What do rabbits eat?
A rabbit’s daily diet should be made up predominantly of hay or grass. But they can eat safe green vegetables, such as cabbage, broccoli, and spinach, alongside this.
Fruits can be given as a treat. But your rabbits shouldn’t eat too many fruits, due to their high sugar content. Too many sugary treats can damage their teeth and overall health.
Read on to find out more about what do bunnies eat, what types of food you should avoid, and how domestic diets compare to what wild rabbits eat.
What Do Wild Rabbits Eat?
Both wild and domestic rabbits are herbivores. This means they don’t eat any meat. Their diet is plant-based.
Rabbits have adapted to digest a high fiber diet. Wild rabbits get fiber from grass, which makes up the majority of their diet.
Wild rabbits will also forage and eat other leafy greens to get these nutrients. But, the majority of their food will be grass.
Grass has lots of fiber, so is great for their digestive health, and for grinding down their teeth.
Changes in Diet
Wild rabbits are concentrate selectors. This means they seek out the most nutrient-dense plants and food to avoid staying above ground with predators for too long!
Their food choices may also have to change throughout the year, depending on the availability of certain plants.
This means rabbits in different areas of the world will have slightly different diets. They eat the most nutritious plants available to them in their unique habitat.
What Nutrients Do Rabbits Need?
Now we know where wild rabbits get their nutrients from. But it can seem hard to replicate a natural diet from our homes.
Let’s take a look at what nutrients rabbits really need, to see the easiest way to replicate this.
The most important nutrient for a rabbit to consume is fiber. Foods like hay and grass are high in fiber.
Indigestible fiber and digestible starch are both important carbohydrates that rabbits need to eat.
Carbohydrates provide our rabbits with energy. Plus, fiber is important for overall gut and dental health.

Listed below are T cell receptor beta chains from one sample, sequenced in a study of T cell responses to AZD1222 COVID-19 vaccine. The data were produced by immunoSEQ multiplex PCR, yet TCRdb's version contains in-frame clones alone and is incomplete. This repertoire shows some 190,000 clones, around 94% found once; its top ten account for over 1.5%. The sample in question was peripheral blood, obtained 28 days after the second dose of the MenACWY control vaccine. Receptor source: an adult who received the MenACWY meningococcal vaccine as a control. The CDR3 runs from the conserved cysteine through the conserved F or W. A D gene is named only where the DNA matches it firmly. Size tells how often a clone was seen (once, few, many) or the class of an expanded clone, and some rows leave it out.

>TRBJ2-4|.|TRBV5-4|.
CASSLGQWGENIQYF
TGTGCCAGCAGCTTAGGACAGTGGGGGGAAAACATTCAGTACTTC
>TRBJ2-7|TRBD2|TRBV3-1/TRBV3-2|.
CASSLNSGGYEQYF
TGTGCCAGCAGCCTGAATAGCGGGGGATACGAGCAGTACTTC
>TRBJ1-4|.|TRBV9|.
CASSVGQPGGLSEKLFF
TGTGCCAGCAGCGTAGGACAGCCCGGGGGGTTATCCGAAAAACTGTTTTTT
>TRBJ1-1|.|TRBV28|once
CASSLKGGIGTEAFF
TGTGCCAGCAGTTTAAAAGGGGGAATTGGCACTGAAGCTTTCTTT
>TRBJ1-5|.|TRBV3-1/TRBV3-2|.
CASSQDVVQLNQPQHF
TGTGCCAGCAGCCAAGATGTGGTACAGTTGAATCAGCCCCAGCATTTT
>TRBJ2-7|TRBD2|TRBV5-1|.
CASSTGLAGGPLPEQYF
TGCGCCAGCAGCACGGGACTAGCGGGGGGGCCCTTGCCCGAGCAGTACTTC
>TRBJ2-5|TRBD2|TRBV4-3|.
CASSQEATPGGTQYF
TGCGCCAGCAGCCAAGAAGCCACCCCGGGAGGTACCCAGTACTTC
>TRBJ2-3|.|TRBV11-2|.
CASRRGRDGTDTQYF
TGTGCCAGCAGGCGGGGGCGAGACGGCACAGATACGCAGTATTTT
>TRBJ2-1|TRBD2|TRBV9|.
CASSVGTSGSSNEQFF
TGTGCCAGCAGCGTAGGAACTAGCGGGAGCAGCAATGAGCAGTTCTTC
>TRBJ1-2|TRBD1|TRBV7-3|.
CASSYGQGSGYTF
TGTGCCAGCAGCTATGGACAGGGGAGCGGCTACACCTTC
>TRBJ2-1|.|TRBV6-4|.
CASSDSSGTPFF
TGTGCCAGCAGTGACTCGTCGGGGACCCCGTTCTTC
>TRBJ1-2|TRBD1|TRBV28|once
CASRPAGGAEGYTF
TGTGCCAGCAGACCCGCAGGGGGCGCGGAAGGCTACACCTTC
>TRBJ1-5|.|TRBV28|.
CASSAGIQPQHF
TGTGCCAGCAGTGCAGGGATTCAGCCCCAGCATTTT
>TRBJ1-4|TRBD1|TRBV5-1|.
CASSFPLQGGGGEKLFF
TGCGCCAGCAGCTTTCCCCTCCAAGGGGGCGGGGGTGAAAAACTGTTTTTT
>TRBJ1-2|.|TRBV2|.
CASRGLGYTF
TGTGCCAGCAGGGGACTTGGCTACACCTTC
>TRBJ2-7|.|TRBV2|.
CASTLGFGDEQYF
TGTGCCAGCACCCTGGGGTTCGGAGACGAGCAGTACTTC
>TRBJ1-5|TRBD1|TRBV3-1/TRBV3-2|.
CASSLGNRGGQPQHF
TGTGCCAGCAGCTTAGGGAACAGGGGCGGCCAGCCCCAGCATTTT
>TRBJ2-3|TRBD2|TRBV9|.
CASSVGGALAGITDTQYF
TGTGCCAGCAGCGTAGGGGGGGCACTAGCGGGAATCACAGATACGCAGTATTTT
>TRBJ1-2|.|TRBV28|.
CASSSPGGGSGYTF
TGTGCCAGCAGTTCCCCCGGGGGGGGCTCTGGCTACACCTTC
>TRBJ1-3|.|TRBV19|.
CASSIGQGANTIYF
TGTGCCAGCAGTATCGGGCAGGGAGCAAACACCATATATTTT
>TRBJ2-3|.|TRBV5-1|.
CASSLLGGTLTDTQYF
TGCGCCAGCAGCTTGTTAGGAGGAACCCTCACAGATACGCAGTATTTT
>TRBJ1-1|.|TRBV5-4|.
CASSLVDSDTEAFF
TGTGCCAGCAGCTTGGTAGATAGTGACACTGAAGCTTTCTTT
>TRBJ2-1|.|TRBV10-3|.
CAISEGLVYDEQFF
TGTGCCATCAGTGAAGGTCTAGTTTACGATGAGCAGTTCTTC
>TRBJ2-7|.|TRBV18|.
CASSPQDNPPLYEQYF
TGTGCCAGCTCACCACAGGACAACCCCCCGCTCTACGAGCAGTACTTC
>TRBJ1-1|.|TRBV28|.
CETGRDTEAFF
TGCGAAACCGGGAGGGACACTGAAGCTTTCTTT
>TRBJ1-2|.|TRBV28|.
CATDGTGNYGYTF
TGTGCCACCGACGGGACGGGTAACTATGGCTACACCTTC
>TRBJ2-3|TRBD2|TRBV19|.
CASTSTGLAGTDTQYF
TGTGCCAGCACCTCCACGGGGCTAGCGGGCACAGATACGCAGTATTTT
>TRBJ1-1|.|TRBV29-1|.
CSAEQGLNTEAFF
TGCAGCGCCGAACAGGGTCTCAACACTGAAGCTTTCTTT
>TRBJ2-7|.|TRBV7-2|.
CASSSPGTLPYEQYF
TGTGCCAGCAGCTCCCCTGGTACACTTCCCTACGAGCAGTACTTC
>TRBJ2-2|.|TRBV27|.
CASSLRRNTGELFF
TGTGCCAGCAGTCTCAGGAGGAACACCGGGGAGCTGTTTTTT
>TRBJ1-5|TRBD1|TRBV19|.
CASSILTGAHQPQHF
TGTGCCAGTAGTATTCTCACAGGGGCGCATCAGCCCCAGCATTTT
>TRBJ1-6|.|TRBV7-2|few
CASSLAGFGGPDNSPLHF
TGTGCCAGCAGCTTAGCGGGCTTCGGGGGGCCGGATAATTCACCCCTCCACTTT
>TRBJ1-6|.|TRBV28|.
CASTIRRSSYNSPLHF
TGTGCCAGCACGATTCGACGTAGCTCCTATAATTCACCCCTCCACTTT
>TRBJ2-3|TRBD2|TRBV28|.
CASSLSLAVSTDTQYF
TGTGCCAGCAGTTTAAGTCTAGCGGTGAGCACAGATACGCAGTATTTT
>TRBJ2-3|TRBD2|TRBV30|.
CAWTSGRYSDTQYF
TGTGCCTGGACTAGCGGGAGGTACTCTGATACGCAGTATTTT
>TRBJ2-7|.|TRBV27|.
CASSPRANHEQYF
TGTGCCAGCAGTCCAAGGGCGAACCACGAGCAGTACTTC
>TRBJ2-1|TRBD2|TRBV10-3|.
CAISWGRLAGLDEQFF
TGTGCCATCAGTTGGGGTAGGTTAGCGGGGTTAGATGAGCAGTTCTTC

Just like carbohydrates, fats are another energy source.
One study found that replacing starch with fats in a rabbit’s diet would increase energy content without minimising that all important fiber.
Low levels of fat in a rabbit’s diet can also promote a healthy, shiny coat. But too much fat in a rabbit’s diet can lead to obesity, among other health problems.
There are lots of minerals that are important to rabbit health.
Calcium helps to promote healthy organ function. Phosphorus is used for energy metabolism in rabbits.
Other minerals that should be found in a healthy rabbit diet include:
Some of the main vitamins that should be present in your rabbit’s diet include vitamins A, D, E, K, and C.
The majority of these nutrients will be provided through hay, grass, and other leafy greens. Let’s move on to see what foods should be making up our rabbits daily meals.
Before we move on to food, we need to discuss the most important thing – water!
It’s important that your rabbit has a constant supply of fresh water.
Water keeps your rabbit healthy and hydrated. So, make sure you don’t forget this!
What Do Rabbits Eat – Staple Foods
The majority of your domestic rabbit’s diet should be made up of hay and grass, similar to the wild rabbit.
Grass is approximately 20 – 40% crude fiber. So, your rabbit should have time each day to graze on freshly growing, or freshly cut grass, if possible.
But, this can be difficult if you own house rabbits.
Avoid feeding your rabbit grass clippings, as these decompose quickly and can cause your rabbit to become sick.
Luckily, you can provide hay either in addition or as a replacement for freshly growing grass. Your rabbit will need a ball of hay as big as his own body each day.